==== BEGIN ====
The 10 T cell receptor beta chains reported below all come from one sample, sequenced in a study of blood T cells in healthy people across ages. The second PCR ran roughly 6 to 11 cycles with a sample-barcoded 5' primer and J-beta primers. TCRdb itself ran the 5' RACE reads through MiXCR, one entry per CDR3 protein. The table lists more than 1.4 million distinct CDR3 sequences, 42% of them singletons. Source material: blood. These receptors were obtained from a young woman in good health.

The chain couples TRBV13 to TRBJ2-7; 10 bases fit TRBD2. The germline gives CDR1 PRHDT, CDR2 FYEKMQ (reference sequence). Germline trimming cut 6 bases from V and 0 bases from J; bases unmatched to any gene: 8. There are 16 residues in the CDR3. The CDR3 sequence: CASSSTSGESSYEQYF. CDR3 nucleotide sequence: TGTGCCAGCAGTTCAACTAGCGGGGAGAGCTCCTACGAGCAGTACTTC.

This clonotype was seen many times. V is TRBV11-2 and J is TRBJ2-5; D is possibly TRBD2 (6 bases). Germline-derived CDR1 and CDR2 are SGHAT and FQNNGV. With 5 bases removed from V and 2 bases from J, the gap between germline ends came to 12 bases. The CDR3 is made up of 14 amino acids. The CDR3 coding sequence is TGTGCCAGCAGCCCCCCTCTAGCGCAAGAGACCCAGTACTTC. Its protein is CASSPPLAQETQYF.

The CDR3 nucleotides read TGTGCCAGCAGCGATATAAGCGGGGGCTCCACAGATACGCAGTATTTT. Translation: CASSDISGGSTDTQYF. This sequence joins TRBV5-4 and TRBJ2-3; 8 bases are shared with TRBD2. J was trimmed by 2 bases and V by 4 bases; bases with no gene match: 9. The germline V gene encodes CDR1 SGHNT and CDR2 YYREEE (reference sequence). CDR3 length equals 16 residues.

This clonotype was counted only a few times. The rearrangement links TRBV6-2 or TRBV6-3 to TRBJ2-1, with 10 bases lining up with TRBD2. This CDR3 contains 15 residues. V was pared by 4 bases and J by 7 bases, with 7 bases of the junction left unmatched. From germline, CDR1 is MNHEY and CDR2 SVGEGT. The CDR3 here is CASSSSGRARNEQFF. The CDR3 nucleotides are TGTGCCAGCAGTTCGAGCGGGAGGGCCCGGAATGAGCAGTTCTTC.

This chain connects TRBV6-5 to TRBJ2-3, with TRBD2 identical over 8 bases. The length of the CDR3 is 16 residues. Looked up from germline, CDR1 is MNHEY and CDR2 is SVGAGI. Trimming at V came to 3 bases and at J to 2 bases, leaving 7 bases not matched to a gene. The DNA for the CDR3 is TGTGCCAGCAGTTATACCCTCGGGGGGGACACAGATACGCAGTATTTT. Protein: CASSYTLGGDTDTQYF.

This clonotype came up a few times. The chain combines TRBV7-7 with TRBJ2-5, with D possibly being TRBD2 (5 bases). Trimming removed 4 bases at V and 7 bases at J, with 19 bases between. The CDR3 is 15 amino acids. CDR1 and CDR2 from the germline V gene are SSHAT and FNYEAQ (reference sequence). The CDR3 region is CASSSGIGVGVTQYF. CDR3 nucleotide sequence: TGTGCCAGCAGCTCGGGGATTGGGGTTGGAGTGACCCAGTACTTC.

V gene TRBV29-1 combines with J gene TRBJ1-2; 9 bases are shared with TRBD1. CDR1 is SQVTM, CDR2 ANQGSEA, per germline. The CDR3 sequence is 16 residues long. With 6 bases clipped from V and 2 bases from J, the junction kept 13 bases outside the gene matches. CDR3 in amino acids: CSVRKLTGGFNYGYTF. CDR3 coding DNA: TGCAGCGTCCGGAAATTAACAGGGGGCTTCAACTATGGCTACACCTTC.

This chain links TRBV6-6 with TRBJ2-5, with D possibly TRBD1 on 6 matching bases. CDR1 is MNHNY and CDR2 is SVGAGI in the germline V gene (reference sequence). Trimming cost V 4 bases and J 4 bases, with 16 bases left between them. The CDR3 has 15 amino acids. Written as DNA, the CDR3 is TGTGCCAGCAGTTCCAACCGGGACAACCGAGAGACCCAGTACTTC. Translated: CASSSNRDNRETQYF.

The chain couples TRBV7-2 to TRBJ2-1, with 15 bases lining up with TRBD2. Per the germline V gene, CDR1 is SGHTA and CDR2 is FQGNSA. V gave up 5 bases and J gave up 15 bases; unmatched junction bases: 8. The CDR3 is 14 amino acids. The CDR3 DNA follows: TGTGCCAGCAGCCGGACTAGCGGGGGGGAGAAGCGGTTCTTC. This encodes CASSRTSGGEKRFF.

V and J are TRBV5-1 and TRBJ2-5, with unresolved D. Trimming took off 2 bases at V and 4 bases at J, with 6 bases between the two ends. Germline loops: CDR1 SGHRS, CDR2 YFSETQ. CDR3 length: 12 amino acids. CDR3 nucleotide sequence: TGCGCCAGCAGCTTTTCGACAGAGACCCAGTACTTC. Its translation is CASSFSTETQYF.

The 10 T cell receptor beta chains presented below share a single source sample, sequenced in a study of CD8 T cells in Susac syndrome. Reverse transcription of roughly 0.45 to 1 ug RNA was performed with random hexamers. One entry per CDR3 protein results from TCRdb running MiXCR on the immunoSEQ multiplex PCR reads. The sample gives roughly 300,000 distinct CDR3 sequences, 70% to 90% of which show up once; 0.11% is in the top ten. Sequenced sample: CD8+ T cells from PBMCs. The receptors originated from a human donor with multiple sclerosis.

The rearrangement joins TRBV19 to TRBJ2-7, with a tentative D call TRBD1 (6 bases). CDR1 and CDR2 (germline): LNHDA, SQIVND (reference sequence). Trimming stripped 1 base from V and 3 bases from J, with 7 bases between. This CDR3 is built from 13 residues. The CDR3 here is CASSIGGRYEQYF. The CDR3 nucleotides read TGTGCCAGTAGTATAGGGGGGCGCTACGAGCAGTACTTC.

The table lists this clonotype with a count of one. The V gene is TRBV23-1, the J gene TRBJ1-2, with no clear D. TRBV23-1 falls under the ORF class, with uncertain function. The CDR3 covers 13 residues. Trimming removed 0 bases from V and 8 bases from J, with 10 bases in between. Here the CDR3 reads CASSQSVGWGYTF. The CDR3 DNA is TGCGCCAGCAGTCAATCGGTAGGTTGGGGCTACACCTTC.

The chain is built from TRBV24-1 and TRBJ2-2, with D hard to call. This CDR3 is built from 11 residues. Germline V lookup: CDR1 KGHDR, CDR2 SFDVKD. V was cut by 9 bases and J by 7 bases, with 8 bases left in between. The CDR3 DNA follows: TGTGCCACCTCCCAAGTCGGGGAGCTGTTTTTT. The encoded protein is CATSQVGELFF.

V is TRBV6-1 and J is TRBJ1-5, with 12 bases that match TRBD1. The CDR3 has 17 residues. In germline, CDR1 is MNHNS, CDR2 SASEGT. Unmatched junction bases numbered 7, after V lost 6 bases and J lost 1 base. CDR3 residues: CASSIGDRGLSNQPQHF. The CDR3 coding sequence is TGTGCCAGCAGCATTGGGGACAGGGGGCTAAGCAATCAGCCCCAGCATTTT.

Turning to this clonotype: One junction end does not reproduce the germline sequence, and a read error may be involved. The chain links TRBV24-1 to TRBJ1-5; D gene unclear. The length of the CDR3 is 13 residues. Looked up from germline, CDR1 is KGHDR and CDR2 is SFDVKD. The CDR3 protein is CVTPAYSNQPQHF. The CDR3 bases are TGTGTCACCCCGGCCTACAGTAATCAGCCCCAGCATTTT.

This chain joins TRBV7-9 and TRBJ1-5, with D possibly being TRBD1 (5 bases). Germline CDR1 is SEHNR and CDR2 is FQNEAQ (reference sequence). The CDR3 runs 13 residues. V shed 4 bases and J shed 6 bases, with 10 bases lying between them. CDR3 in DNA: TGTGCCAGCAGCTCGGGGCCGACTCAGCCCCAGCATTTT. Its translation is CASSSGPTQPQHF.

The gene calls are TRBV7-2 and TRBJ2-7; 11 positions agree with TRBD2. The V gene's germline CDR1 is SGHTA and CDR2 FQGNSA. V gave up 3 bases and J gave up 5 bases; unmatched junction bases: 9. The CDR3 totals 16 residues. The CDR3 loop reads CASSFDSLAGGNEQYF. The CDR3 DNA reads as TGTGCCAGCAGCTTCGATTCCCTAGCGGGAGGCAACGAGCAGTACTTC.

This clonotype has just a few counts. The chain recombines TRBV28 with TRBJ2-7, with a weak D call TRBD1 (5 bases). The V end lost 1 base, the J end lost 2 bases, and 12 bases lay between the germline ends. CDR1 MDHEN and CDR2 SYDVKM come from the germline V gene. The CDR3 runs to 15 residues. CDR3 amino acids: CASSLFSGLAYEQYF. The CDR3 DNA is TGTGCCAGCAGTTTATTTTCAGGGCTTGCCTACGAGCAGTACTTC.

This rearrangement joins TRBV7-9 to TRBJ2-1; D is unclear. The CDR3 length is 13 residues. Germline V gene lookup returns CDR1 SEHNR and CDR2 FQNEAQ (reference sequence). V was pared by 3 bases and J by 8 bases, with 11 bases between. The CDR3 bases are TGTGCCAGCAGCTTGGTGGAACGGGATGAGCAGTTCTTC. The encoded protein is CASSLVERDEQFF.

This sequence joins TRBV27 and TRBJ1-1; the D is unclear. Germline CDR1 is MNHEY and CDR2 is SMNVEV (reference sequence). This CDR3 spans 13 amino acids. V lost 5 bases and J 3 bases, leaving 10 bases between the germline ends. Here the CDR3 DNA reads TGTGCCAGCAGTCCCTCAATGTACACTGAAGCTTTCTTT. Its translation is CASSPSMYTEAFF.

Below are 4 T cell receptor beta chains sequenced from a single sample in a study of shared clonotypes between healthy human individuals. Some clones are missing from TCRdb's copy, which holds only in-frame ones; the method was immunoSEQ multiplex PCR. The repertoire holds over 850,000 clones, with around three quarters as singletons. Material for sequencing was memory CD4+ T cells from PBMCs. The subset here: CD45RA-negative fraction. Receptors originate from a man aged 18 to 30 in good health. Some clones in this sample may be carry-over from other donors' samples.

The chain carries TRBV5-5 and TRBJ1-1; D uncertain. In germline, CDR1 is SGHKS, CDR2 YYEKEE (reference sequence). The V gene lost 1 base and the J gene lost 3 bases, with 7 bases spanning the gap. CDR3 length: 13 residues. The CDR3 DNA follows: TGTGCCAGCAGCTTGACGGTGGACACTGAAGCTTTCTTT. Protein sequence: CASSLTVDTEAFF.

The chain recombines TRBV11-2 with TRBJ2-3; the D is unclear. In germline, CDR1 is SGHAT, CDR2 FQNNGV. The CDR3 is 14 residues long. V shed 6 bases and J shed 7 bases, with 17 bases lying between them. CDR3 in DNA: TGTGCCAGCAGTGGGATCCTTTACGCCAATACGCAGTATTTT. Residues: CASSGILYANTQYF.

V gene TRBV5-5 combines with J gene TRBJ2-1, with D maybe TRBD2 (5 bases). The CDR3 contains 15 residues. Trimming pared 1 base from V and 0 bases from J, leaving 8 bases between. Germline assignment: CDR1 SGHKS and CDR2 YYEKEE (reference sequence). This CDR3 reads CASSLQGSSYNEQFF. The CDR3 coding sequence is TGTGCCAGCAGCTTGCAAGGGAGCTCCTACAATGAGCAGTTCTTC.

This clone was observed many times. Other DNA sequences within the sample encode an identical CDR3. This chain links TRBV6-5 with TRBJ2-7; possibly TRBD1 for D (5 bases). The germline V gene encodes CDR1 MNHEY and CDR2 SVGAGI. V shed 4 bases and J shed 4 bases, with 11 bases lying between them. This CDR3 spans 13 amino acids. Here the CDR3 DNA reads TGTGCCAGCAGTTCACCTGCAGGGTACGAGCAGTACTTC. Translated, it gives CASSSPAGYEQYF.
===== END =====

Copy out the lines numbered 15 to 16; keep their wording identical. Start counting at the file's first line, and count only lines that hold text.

The chain is built from TRBV24-1 and TRBJ2-2, with D hard to call. This CDR3 is built from 11 residues. Germline V lookup: CDR1 KGHDR, CDR2 SFDVKD. V was cut by 9 bases and J by 7 bases, with 8 bases left in between. The CDR3 DNA follows: TGTGCCACCTCCCAAGTCGGGGAGCTGTTTTTT. The encoded protein is CATSQVGELFF.

V is TRBV6-1 and J is TRBJ1-5, with 12 bases that match TRBD1. The CDR3 has 17 residues. In germline, CDR1 is MNHNS, CDR2 SASEGT. Unmatched junction bases numbered 7, after V lost 6 bases and J lost 1 base. CDR3 residues: CASSIGDRGLSNQPQHF. The CDR3 coding sequence is TGTGCCAGCAGCATTGGGGACAGGGGGCTAAGCAATCAGCCCCAGCATTTT.